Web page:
Music is incredibly powerful.
Listening to it, playing it, singing along to your favourite song can all have a hugely emotional and physical impact on us. The right piece of music has the ability to lift us when we’re down, but equally can help us to wallow in our melancholy when needed. Listening to music – for example, a live orchestra or the rich and multi-layered sound of a live choir – can make the hairs on our arms stand on end, jolt our tear-ducts awake or make our hearts beat faster.
But apart from being able to touch us emotionally and cause a physical response in our bodies, are there other things music can do for us?
To find out, we thought we ask the people in the know – our tutors, students, parents and visiting musicians. This is what we discovered:
Music helps to boost confidence
Putting the hours into learning something – accomplishing goals, sticking at something and dedicating yourself to improvement – can give you confidence in other areas of your life.
Self-confidence doesn’t come easy to everyone, but every day here at The Yorkshire College of Music and Drama, our tutors, musicians and choir masters see the positive impact music has on our students and the difference it can make to someone’s life. Indeed, over the years we have taught students who have battled with severe confidence issues and debilitating shyness. We are privileged to be able to watch our students grow as their love and passion for music and confidence in their ability and musicality transfers into other areas of their lives.
Music rewards perseverance and resilience
No one ever achieved anything worthwhile by giving up. Successful people tend to be resilient and will persevere, perhaps where others would have given up.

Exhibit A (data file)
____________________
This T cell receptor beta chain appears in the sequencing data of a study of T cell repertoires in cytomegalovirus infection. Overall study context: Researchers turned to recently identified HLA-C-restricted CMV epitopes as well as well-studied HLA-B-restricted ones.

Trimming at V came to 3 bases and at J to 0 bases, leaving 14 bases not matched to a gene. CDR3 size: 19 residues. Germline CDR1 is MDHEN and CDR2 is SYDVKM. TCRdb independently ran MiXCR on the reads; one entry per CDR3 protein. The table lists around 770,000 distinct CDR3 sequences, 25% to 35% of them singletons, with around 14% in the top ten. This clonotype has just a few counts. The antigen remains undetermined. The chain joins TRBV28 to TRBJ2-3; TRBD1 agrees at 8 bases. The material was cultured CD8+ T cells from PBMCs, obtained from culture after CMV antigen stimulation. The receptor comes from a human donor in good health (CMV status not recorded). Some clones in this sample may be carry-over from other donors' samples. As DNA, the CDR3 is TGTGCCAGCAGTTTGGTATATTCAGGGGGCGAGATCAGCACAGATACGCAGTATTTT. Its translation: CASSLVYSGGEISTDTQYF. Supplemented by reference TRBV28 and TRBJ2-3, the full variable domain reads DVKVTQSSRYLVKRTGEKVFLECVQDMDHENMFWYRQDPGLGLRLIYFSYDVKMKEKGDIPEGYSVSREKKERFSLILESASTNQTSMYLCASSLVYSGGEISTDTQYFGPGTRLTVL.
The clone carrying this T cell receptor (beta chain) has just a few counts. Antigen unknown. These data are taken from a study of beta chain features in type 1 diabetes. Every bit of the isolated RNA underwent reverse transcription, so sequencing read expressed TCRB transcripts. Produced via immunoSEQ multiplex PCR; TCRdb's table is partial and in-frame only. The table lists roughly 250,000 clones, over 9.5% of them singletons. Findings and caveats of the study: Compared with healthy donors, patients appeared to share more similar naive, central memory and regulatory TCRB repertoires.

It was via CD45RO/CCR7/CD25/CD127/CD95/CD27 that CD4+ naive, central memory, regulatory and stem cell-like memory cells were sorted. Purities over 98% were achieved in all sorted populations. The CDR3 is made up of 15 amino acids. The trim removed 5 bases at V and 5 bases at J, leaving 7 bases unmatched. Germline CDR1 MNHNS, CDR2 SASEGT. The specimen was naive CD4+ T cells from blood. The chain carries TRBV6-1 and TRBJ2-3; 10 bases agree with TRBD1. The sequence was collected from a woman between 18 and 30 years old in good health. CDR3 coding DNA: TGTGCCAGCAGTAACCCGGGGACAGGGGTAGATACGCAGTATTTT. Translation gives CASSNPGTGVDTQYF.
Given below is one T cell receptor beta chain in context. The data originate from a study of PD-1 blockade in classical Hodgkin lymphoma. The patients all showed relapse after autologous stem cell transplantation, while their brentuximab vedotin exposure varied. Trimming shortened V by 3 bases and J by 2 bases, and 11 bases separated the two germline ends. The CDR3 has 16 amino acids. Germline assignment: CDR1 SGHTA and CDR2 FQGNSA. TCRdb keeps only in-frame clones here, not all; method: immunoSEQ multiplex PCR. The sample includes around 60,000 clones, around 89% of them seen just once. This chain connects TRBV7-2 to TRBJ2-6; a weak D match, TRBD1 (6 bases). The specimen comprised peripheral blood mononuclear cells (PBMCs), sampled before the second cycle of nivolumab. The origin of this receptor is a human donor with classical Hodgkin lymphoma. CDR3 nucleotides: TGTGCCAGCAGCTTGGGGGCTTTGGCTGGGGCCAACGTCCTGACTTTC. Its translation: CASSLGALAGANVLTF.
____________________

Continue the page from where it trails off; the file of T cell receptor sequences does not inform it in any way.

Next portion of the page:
The problem is that effort, resilience and perseverance are hard graft and difficult skills to learn or to teach someone. But, with music they are lessons that happen naturally. Music rewards persistent efforts – it rewards you through your improvement and then inspires you to want to learn more. It teaches you that if you work hard at something in life, you can achieve your goals.
Thomas Eddison said:
“Our greatest weakness lies in giving up. The most certain way to succeed is always to try just one more time.”
And, our most famous pupil, Julie Andrews seems to agree, having once been quoted as saying:
“Perseverance is failing 19 times and succeeding the 20th.”
Music is sociable
One lady told us a story about her daughter, who when she was at school learnt both the piano and the clarinet.
“She’s in her thirties now,” she told us. “And some years ago, she decided to drop the piano and continue with the clarinet. I questioned her decision at the time, but now I know it was the best thing for her.”
The reason? This lady’s daughter joined an amateur orchestra a few years ago. She and her fellow musicians meet regularly, to chat, laugh, support one another and when all that is done, to play music. Over the past few years the orchestra has travelled to many cities and towns in Europe to play small concerts. It is, her mother explained such an important part of her daughter’s life. “Not only has she travelled to places she would never have even heard of, but she has made friendships that will last her entire life.”
The sociable side of music can be clearly seen here at the college, week in, week out. We have several choirs who rehearse within our beautiful Victoria walls, as well as a number of ensemble groups who learn together each week. These groups of people are doing more than learning music and singing together; they are creating and sharing memories and making lifelong friends.
If you have a story about how music has impacted your life, we’d love to hear about it. Please email firstname.lastname@example.org.